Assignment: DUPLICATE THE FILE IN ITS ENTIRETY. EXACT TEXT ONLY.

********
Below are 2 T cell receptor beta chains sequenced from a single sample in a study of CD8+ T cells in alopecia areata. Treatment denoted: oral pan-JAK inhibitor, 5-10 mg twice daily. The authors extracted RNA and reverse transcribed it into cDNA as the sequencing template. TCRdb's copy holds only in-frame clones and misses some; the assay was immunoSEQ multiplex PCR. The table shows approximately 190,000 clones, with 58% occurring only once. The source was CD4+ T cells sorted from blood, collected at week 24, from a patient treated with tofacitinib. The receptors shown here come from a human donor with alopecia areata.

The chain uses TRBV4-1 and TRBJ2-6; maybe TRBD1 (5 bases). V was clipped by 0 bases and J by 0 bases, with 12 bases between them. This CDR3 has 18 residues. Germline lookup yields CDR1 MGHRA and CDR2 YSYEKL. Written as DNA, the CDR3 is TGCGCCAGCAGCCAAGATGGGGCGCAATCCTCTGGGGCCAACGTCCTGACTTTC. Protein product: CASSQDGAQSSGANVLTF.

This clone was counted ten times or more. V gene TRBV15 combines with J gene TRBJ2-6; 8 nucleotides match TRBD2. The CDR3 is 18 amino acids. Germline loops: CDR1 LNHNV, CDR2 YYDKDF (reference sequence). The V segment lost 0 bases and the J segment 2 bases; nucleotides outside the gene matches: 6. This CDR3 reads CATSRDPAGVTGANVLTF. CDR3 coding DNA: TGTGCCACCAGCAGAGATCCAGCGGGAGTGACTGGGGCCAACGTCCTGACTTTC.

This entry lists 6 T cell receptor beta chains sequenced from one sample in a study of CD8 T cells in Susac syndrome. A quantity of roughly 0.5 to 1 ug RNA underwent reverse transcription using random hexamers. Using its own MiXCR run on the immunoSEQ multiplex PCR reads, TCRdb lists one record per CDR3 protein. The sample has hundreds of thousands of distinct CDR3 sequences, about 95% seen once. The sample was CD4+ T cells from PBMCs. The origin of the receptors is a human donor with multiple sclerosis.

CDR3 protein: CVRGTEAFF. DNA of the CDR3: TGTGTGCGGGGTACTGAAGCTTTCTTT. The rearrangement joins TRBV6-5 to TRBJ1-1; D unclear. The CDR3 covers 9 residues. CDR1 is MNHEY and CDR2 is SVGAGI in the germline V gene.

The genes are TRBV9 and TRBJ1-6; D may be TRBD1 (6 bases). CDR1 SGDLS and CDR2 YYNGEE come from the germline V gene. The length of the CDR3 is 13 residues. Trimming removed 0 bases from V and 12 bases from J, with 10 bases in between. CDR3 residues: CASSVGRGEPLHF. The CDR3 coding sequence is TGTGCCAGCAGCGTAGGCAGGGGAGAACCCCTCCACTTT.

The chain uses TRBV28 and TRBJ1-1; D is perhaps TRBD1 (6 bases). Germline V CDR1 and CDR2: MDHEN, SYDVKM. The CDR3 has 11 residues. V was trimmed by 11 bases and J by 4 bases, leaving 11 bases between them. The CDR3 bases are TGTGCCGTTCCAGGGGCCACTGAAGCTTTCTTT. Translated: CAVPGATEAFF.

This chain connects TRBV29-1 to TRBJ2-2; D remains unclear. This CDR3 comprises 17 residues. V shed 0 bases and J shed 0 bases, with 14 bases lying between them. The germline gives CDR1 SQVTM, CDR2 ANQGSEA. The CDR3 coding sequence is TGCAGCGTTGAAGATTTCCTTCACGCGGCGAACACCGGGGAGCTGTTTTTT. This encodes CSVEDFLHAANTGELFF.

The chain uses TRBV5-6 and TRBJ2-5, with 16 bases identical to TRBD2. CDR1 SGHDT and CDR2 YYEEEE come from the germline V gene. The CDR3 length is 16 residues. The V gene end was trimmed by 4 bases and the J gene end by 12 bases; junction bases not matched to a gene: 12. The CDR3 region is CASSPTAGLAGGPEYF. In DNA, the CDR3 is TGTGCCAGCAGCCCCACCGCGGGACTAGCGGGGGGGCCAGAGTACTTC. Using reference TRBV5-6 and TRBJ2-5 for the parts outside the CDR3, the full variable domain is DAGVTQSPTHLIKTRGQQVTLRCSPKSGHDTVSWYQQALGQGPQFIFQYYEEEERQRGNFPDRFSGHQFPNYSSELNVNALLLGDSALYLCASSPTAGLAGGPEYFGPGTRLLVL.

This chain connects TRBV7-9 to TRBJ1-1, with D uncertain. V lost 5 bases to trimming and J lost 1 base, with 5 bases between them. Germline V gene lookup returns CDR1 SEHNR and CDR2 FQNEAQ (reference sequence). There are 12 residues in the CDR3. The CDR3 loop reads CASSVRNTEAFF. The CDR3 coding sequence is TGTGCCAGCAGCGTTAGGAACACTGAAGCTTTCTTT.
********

Below are 2 T cell receptor beta chains sequenced from a single sample in a study of CD8+ T cells in alopecia areata. Treatment denoted: oral pan-JAK inhibitor, 5-10 mg twice daily. The authors extracted RNA and reverse transcribed it into cDNA as the sequencing template. TCRdb's copy holds only in-frame clones and misses some; the assay was immunoSEQ multiplex PCR. The table shows approximately 190,000 clones, with 58% occurring only once. The source was CD4+ T cells sorted from blood, collected at week 24, from a patient treated with tofacitinib. The receptors shown here come from a human donor with alopecia areata.

The chain uses TRBV4-1 and TRBJ2-6; maybe TRBD1 (5 bases). V was clipped by 0 bases and J by 0 bases, with 12 bases between them. This CDR3 has 18 residues. Germline lookup yields CDR1 MGHRA and CDR2 YSYEKL. Written as DNA, the CDR3 is TGCGCCAGCAGCCAAGATGGGGCGCAATCCTCTGGGGCCAACGTCCTGACTTTC. Protein product: CASSQDGAQSSGANVLTF.

This clone was counted ten times or more. V gene TRBV15 combines with J gene TRBJ2-6; 8 nucleotides match TRBD2. The CDR3 is 18 amino acids. Germline loops: CDR1 LNHNV, CDR2 YYDKDF (reference sequence). The V segment lost 0 bases and the J segment 2 bases; nucleotides outside the gene matches: 6. This CDR3 reads CATSRDPAGVTGANVLTF. CDR3 coding DNA: TGTGCCACCAGCAGAGATCCAGCGGGAGTGACTGGGGCCAACGTCCTGACTTTC.

This entry lists 6 T cell receptor beta chains sequenced from one sample in a study of CD8 T cells in Susac syndrome. A quantity of roughly 0.5 to 1 ug RNA underwent reverse transcription using random hexamers. Using its own MiXCR run on the immunoSEQ multiplex PCR reads, TCRdb lists one record per CDR3 protein. The sample has hundreds of thousands of distinct CDR3 sequences, about 95% seen once. The sample was CD4+ T cells from PBMCs. The origin of the receptors is a human donor with multiple sclerosis.

CDR3 protein: CVRGTEAFF. DNA of the CDR3: TGTGTGCGGGGTACTGAAGCTTTCTTT. The rearrangement joins TRBV6-5 to TRBJ1-1; D unclear. The CDR3 covers 9 residues. CDR1 is MNHEY and CDR2 is SVGAGI in the germline V gene.

The genes are TRBV9 and TRBJ1-6; D may be TRBD1 (6 bases). CDR1 SGDLS and CDR2 YYNGEE come from the germline V gene. The length of the CDR3 is 13 residues. Trimming removed 0 bases from V and 12 bases from J, with 10 bases in between. CDR3 residues: CASSVGRGEPLHF. The CDR3 coding sequence is TGTGCCAGCAGCGTAGGCAGGGGAGAACCCCTCCACTTT.

The chain uses TRBV28 and TRBJ1-1; D is perhaps TRBD1 (6 bases). Germline V CDR1 and CDR2: MDHEN, SYDVKM. The CDR3 has 11 residues. V was trimmed by 11 bases and J by 4 bases, leaving 11 bases between them. The CDR3 bases are TGTGCCGTTCCAGGGGCCACTGAAGCTTTCTTT. Translated: CAVPGATEAFF.

This chain connects TRBV29-1 to TRBJ2-2; D remains unclear. This CDR3 comprises 17 residues. V shed 0 bases and J shed 0 bases, with 14 bases lying between them. The germline gives CDR1 SQVTM, CDR2 ANQGSEA. The CDR3 coding sequence is TGCAGCGTTGAAGATTTCCTTCACGCGGCGAACACCGGGGAGCTGTTTTTT. This encodes CSVEDFLHAANTGELFF.

The chain uses TRBV5-6 and TRBJ2-5, with 16 bases identical to TRBD2. CDR1 SGHDT and CDR2 YYEEEE come from the germline V gene. The CDR3 length is 16 residues. The V gene end was trimmed by 4 bases and the J gene end by 12 bases; junction bases not matched to a gene: 12. The CDR3 region is CASSPTAGLAGGPEYF. In DNA, the CDR3 is TGTGCCAGCAGCCCCACCGCGGGACTAGCGGGGGGGCCAGAGTACTTC. Using reference TRBV5-6 and TRBJ2-5 for the parts outside the CDR3, the full variable domain is DAGVTQSPTHLIKTRGQQVTLRCSPKSGHDTVSWYQQALGQGPQFIFQYYEEEERQRGNFPDRFSGHQFPNYSSELNVNALLLGDSALYLCASSPTAGLAGGPEYFGPGTRLLVL.

This chain connects TRBV7-9 to TRBJ1-1, with D uncertain. V lost 5 bases to trimming and J lost 1 base, with 5 bases between them. Germline V gene lookup returns CDR1 SEHNR and CDR2 FQNEAQ (reference sequence). There are 12 residues in the CDR3. The CDR3 loop reads CASSVRNTEAFF. The CDR3 coding sequence is TGTGCCAGCAGCGTTAGGAACACTGAAGCTTTCTTT.